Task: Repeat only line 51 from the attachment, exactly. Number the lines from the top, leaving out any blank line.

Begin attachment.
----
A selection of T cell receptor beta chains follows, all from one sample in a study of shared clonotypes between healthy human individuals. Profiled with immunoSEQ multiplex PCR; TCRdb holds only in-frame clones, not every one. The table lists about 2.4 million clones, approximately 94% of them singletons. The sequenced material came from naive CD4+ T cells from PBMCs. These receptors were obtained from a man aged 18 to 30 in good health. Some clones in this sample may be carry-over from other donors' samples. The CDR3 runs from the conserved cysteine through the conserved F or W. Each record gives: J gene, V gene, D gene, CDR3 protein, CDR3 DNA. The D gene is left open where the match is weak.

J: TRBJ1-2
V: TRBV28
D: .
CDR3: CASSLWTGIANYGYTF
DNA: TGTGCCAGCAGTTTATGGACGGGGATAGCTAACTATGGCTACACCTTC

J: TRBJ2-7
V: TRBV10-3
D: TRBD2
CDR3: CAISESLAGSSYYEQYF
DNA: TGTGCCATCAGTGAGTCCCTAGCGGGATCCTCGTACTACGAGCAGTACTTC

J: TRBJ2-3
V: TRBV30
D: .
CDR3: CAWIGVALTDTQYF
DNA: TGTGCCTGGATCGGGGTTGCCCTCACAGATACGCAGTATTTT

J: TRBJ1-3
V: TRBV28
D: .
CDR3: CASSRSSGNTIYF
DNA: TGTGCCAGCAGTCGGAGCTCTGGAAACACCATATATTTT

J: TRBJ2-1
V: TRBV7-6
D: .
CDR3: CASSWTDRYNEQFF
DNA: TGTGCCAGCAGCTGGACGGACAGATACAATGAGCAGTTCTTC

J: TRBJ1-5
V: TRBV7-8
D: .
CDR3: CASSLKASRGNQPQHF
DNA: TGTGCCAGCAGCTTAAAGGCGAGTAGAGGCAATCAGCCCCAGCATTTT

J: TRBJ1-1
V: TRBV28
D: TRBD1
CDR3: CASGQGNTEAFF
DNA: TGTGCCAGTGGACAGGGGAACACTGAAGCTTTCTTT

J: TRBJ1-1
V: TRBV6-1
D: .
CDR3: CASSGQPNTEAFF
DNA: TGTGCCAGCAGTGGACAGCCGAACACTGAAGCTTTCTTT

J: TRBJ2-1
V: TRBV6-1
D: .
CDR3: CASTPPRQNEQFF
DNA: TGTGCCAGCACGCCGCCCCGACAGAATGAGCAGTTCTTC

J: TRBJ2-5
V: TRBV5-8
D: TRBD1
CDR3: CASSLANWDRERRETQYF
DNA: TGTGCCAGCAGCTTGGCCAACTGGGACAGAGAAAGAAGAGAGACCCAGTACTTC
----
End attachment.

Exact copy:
DNA: TGTGCCAGCAGCTTGGCCAACTGGGACAGAGAAAGAAGAGAGACCCAGTACTTC